A new UK deep-space telescope operating out of the European Southern Observatory’s (ESO) Paranal Observatory in Chile only just became operational, and is already feeding back incredible images of parts of space the human-technology-eye has never before penetrated. The Vista telescope is engaged, essentially, in mapmaking. Only instead of applying survey tools to the geography of earth, it’s applying a “super-sensitive infrared camera” to the depths of the galaxy.
This report from BBC News details how the Vista will work, and what it will be looking for. Because it is more powerful and sensitive than previous telescopes, it will be able to find previously unseen objects, and will, reportedly, be able to detect the place of “dark matter” and “dark energy” in the working of the Universe.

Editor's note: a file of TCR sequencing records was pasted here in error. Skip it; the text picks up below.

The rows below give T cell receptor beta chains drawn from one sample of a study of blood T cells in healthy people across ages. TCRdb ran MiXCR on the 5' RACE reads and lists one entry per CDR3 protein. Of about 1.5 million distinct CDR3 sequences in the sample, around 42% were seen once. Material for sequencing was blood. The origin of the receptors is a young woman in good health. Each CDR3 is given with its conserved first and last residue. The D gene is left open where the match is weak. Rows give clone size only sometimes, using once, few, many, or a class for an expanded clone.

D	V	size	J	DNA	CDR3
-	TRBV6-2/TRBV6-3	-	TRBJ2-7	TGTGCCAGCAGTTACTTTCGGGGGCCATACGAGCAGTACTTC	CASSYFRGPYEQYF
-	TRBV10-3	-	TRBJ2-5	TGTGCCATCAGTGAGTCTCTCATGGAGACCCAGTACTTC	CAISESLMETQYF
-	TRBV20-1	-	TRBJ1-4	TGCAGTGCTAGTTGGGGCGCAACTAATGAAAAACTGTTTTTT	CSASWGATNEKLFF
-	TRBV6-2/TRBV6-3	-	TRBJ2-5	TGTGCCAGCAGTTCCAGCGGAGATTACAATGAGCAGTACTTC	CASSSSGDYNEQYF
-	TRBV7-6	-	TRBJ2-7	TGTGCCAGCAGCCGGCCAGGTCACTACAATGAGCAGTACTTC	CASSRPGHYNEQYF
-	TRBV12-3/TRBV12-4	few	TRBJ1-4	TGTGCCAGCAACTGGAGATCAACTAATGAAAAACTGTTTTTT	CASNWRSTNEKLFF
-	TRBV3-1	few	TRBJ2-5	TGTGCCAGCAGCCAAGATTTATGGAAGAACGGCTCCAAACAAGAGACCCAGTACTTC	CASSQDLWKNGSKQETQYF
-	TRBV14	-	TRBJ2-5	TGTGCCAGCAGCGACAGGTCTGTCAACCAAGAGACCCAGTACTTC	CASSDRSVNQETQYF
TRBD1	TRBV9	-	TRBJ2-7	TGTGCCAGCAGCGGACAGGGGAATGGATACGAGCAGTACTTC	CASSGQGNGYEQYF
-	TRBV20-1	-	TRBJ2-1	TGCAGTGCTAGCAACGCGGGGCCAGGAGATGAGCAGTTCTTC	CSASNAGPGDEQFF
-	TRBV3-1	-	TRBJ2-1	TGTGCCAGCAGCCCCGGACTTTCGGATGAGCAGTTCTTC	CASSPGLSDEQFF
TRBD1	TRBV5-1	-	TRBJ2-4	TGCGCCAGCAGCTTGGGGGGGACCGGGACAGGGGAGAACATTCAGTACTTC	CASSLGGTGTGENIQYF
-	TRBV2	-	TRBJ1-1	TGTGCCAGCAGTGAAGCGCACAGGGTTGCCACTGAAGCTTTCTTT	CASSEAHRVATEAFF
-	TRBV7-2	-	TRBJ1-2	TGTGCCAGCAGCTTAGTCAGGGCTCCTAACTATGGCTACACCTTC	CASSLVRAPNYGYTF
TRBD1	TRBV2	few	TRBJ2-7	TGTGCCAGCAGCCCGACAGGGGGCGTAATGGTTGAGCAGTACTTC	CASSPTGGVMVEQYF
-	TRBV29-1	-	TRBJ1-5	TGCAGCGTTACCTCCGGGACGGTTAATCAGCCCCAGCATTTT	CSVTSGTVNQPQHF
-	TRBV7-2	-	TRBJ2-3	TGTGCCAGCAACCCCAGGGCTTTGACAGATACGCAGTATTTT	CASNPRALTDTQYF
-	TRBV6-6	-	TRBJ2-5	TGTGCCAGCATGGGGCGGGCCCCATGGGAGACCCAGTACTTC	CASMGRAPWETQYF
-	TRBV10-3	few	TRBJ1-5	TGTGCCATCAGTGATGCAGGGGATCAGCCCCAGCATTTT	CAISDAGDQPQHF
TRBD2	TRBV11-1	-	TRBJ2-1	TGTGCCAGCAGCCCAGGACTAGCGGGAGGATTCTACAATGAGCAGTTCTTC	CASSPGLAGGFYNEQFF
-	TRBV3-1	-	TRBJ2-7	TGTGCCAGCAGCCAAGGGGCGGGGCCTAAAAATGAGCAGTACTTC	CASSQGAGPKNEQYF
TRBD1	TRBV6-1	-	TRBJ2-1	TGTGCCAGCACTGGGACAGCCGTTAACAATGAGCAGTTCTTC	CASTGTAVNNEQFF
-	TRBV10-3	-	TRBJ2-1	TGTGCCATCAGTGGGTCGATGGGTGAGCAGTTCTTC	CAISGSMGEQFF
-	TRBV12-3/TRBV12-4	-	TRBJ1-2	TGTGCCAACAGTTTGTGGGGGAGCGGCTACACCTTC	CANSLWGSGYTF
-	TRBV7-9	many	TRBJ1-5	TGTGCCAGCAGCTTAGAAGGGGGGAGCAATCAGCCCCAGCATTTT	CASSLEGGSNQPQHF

The news story has a link to a slideshow of Vista’s first images. While there are only a few yet up, they are mouth-watering glimpses of places like the Horsehead Nebula and the Fornax Galaxy Cluster.
These images remind me not of my childhood astronomy dreams, but more strongly of later actions: tracing maps of unseen lands, places I longed to see, the first teasing reality that awakens the hungry wanderlust in all travelers.
Take a peek at Vista’s bounty and ask yourself — wouldn’t you give anything to go and see it for yourself?
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